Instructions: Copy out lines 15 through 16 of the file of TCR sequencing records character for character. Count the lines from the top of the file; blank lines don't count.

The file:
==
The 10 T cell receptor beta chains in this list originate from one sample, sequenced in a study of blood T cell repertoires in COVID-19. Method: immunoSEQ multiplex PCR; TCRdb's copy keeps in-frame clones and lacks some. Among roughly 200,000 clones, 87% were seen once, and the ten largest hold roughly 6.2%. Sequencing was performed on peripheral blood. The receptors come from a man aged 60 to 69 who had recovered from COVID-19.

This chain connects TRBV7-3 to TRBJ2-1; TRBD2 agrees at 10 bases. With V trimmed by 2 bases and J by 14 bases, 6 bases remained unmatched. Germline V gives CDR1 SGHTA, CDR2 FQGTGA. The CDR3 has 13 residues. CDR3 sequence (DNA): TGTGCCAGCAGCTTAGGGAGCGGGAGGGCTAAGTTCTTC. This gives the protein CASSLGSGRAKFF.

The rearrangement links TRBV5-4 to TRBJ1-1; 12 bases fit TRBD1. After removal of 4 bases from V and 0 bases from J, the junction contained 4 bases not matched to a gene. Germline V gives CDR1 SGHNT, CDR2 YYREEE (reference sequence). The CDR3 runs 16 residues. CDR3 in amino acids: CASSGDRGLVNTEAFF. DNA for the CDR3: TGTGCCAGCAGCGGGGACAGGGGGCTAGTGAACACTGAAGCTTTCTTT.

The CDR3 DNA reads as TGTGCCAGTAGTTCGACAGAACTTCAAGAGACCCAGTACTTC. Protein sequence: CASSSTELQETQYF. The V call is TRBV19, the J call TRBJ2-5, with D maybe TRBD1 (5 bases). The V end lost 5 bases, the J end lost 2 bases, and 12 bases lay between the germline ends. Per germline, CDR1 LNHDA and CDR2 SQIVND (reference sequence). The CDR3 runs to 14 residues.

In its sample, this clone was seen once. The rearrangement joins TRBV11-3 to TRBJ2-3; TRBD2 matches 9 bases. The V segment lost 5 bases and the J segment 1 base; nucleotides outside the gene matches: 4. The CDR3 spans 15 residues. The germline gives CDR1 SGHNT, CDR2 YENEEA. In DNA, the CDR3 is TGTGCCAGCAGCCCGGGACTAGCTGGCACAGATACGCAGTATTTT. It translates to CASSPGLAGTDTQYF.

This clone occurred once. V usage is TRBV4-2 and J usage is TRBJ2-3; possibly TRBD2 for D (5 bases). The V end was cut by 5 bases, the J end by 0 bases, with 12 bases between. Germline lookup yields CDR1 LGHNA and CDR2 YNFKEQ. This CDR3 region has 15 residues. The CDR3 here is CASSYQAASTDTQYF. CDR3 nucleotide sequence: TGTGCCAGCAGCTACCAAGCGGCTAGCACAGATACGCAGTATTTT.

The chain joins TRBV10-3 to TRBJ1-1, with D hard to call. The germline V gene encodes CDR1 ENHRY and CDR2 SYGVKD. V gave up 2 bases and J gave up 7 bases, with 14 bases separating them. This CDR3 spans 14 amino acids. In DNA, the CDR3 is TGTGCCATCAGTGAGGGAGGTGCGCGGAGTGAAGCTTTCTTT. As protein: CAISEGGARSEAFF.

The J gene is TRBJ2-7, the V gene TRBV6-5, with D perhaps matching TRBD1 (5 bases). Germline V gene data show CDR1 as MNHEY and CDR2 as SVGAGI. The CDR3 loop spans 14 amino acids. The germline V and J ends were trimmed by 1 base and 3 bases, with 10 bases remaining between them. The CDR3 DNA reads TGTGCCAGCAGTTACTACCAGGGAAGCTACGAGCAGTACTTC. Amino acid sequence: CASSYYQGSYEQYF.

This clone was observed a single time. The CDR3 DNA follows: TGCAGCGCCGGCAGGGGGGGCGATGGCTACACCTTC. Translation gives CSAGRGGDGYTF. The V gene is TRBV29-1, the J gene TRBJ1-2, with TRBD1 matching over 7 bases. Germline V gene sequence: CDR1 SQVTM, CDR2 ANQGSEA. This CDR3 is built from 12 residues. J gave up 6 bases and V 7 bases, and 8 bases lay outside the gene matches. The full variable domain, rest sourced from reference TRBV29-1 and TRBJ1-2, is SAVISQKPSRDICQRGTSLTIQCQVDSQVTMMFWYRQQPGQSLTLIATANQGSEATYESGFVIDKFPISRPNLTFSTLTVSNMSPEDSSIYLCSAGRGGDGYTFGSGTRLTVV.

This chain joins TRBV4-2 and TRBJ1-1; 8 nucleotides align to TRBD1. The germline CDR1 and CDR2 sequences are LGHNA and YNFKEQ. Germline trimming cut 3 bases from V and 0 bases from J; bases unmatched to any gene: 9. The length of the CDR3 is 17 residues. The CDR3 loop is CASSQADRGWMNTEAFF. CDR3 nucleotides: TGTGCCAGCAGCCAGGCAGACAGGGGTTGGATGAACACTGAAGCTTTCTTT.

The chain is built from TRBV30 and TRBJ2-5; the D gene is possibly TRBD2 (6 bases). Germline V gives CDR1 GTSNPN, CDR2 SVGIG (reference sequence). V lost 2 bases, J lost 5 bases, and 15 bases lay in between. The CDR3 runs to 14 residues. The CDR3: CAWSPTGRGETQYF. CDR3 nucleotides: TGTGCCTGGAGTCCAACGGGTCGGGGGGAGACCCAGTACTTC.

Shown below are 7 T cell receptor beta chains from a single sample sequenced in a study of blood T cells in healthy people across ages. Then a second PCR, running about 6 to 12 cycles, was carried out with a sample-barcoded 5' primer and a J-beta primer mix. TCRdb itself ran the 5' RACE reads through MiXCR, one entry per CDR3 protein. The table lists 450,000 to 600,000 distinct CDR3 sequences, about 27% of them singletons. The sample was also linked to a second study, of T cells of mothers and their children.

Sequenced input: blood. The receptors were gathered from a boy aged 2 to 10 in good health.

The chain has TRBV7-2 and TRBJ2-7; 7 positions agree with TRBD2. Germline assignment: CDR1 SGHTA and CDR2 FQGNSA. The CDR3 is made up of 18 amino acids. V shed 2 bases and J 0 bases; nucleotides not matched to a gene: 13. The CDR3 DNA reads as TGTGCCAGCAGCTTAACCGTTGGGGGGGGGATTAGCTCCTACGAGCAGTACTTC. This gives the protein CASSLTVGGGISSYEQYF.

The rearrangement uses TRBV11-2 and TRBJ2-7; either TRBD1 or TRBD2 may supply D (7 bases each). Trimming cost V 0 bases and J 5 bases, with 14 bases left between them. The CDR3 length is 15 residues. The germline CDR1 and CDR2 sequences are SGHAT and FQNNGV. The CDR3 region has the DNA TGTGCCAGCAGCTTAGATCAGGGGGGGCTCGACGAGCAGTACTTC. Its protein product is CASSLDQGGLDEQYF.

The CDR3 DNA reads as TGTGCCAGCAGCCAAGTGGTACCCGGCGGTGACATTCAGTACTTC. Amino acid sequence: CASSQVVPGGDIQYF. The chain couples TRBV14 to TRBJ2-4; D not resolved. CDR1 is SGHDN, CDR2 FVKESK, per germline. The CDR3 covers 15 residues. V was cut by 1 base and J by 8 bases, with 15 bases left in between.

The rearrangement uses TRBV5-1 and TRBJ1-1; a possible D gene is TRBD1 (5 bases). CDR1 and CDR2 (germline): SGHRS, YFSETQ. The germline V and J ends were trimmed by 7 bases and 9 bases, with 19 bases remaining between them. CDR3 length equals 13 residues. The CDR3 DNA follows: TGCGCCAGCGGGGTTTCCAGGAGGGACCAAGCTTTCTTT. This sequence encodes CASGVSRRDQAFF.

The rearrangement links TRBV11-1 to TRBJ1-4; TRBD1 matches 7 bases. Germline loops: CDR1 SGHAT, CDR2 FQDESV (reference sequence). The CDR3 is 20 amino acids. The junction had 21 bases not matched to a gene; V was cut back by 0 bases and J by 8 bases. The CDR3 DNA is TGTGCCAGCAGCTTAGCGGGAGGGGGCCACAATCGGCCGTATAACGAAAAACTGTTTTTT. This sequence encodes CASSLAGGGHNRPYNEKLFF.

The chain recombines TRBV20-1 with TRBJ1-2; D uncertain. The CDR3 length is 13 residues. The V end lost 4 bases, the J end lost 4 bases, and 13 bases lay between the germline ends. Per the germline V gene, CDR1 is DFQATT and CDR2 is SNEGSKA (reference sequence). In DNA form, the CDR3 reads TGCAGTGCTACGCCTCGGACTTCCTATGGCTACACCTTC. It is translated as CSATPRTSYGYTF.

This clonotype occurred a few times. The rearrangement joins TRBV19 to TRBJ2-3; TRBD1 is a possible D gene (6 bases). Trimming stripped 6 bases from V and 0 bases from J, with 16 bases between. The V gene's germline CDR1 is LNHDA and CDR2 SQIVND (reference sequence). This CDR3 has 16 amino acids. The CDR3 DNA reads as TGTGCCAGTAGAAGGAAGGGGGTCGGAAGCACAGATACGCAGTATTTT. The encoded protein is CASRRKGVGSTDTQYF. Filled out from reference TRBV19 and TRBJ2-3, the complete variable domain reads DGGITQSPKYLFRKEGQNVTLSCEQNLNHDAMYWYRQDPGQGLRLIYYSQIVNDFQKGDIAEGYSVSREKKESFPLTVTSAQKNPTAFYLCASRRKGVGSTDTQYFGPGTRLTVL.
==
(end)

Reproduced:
The rearrangement uses TRBV11-2 and TRBJ2-7; either TRBD1 or TRBD2 may supply D (7 bases each). Trimming cost V 0 bases and J 5 bases, with 14 bases left between them. The CDR3 length is 15 residues. The germline CDR1 and CDR2 sequences are SGHAT and FQNNGV. The CDR3 region has the DNA TGTGCCAGCAGCTTAGATCAGGGGGGGCTCGACGAGCAGTACTTC. Its protein product is CASSLDQGGLDEQYF.

The CDR3 DNA reads as TGTGCCAGCAGCCAAGTGGTACCCGGCGGTGACATTCAGTACTTC. Amino acid sequence: CASSQVVPGGDIQYF. The chain couples TRBV14 to TRBJ2-4; D not resolved. CDR1 is SGHDN, CDR2 FVKESK, per germline. The CDR3 covers 15 residues. V was cut by 1 base and J by 8 bases, with 15 bases left in between.